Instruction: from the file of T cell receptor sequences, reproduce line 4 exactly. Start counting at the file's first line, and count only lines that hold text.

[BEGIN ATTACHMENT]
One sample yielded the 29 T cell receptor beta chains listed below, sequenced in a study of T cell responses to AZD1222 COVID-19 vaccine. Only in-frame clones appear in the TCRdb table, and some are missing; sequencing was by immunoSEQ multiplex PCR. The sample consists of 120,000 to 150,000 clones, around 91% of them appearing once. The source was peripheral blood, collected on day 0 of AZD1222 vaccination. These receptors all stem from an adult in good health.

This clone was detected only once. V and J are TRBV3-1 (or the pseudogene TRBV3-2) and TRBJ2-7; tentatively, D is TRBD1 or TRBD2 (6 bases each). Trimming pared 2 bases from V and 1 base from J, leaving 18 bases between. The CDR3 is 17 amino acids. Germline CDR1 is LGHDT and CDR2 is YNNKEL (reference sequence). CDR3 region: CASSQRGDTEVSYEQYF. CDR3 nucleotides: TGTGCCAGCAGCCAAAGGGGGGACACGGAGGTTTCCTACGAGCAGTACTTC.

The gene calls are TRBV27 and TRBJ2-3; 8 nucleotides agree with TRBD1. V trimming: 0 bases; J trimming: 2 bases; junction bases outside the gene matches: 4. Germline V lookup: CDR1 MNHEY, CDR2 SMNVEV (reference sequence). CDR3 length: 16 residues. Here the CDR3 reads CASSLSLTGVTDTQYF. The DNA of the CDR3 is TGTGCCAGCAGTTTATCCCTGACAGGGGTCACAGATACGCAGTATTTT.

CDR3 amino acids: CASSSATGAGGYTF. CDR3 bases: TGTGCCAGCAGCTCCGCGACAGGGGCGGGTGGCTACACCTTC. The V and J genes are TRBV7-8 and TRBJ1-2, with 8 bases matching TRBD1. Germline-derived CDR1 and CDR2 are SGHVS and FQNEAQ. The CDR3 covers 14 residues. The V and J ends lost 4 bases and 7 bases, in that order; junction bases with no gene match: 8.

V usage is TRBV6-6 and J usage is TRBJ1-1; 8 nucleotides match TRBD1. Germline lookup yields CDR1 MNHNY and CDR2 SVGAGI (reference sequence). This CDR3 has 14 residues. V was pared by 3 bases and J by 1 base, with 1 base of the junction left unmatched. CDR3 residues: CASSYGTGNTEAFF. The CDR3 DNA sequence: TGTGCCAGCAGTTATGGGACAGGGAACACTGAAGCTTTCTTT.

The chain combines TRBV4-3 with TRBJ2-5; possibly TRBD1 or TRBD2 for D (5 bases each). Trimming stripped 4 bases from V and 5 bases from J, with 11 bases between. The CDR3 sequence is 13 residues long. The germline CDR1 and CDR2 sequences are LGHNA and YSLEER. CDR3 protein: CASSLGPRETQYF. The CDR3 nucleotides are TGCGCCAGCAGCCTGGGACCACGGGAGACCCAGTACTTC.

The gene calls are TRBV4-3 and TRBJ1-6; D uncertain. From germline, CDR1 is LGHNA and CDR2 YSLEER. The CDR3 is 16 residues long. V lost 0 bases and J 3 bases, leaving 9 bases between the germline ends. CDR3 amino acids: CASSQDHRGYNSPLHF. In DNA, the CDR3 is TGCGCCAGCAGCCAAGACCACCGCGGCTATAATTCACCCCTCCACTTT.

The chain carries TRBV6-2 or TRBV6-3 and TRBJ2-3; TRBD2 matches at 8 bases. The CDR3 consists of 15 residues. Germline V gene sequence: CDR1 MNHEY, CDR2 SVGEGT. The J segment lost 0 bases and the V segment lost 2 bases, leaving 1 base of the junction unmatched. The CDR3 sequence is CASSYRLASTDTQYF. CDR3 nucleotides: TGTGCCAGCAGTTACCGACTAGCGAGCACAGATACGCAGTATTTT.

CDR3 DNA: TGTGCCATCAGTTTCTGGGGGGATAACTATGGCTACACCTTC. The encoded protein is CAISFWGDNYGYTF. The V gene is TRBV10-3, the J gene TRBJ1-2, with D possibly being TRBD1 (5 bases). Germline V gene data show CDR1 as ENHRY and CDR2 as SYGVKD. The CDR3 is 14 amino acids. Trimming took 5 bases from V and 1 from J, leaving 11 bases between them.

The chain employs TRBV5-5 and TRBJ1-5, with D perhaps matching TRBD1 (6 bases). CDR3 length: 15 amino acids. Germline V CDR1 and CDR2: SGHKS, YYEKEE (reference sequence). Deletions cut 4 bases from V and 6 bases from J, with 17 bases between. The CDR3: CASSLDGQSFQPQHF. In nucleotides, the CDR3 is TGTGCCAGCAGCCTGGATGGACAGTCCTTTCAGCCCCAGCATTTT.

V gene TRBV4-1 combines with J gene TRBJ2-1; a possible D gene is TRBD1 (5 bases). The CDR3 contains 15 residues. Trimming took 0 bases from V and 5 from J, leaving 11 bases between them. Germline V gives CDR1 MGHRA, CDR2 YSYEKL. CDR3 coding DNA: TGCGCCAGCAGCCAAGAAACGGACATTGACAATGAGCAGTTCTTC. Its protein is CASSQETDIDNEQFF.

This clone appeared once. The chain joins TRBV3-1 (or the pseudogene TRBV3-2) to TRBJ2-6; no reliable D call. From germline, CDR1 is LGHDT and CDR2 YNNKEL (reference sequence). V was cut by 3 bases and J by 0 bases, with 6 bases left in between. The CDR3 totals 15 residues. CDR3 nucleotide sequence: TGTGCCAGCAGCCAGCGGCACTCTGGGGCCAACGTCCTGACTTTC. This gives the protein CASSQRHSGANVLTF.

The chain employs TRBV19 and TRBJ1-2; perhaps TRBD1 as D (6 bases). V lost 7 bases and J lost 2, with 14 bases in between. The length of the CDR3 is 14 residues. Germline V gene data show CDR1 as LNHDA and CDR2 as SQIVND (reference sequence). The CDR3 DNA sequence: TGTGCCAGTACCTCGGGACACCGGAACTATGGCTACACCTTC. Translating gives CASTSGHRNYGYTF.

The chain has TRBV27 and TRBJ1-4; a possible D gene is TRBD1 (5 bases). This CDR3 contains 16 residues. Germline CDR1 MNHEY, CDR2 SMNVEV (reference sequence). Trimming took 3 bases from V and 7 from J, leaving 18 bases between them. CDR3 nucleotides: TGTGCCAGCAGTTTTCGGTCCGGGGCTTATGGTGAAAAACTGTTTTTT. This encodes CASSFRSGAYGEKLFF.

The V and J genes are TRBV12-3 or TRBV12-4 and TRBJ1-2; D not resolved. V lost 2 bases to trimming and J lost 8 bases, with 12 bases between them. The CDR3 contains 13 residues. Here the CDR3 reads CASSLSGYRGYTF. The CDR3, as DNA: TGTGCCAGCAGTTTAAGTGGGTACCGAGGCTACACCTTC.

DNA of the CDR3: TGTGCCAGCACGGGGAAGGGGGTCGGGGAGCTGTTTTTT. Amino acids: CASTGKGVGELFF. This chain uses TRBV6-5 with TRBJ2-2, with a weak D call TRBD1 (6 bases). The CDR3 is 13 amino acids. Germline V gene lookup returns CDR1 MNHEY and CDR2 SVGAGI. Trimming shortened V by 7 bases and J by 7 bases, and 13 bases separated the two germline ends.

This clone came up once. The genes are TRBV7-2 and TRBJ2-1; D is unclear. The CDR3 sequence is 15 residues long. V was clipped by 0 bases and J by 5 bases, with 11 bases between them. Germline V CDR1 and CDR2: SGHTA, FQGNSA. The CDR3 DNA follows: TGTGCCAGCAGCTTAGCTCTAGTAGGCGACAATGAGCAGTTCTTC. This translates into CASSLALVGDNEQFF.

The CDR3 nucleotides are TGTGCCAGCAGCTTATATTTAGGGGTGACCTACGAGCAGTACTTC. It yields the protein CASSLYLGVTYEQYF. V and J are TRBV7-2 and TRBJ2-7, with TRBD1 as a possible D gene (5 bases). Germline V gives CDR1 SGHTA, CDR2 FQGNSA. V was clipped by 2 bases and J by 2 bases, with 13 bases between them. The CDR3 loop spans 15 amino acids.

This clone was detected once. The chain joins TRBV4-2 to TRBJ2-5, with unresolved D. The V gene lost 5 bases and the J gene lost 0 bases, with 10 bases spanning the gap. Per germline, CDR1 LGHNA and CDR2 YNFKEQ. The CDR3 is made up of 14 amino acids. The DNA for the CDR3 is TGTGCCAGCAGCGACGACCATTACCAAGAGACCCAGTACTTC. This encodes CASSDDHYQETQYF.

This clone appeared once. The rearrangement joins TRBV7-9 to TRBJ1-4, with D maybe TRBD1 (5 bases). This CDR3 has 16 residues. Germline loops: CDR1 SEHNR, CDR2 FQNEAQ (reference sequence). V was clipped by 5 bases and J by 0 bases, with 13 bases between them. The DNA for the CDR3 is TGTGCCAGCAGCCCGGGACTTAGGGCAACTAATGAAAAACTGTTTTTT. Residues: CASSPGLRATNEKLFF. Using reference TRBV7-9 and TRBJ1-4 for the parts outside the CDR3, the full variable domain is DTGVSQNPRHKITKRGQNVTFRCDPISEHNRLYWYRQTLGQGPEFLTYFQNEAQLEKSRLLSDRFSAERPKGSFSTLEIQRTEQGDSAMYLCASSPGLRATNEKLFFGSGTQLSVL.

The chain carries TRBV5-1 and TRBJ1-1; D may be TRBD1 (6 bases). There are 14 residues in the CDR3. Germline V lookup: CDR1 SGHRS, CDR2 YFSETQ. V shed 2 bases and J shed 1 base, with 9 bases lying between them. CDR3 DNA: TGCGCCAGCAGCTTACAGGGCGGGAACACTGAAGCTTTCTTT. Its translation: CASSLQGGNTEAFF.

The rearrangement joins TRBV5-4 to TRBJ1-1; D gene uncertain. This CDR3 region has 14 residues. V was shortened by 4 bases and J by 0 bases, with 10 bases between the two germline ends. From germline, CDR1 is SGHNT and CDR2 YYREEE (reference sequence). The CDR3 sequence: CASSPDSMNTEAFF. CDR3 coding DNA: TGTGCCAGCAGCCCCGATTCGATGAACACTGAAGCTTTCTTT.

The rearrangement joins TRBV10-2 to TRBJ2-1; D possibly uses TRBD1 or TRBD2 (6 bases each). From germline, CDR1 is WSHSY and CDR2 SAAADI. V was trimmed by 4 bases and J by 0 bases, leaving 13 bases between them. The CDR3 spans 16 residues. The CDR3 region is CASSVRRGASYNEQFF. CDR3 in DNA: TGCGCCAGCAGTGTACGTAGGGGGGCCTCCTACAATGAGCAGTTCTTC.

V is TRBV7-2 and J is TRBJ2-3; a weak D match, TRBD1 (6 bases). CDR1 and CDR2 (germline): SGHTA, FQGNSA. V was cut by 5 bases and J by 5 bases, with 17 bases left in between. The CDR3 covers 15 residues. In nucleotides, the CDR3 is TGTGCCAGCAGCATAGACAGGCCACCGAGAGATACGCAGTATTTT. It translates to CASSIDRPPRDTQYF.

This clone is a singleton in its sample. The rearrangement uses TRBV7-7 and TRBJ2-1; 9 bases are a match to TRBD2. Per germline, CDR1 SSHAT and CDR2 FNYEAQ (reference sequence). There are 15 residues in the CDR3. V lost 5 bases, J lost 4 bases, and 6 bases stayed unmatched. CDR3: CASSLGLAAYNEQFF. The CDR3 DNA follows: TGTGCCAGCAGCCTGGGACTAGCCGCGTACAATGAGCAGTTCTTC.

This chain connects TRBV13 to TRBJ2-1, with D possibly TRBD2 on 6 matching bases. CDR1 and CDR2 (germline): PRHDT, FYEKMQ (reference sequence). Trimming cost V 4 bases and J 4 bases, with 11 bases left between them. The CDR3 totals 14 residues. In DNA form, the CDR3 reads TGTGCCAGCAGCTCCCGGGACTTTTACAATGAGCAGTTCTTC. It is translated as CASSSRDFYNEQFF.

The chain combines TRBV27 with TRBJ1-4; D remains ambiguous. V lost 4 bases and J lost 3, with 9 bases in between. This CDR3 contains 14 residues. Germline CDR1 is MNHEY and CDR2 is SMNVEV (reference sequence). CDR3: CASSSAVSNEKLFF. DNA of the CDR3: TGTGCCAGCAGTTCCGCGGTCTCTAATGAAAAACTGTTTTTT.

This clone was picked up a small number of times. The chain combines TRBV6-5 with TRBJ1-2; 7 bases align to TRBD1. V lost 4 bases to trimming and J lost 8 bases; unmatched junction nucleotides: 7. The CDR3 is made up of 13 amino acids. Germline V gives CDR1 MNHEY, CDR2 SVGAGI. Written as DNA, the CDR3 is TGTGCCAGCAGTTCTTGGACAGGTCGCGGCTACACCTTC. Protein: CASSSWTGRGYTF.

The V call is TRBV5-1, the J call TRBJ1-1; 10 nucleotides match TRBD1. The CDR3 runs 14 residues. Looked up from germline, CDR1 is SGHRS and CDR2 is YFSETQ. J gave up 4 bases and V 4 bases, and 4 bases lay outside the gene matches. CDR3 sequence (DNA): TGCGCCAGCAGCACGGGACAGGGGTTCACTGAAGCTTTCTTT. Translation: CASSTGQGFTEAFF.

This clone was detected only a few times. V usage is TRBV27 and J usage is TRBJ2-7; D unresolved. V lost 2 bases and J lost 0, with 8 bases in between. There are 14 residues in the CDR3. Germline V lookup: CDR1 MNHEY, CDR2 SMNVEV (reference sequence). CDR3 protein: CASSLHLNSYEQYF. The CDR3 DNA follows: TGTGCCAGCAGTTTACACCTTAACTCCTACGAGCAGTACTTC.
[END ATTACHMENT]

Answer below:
CDR3 amino acids: CASSSATGAGGYTF. CDR3 bases: TGTGCCAGCAGCTCCGCGACAGGGGCGGGTGGCTACACCTTC. The V and J genes are TRBV7-8 and TRBJ1-2, with 8 bases matching TRBD1. Germline-derived CDR1 and CDR2 are SGHVS and FQNEAQ. The CDR3 covers 14 residues. The V and J ends lost 4 bases and 7 bases, in that order; junction bases with no gene match: 8.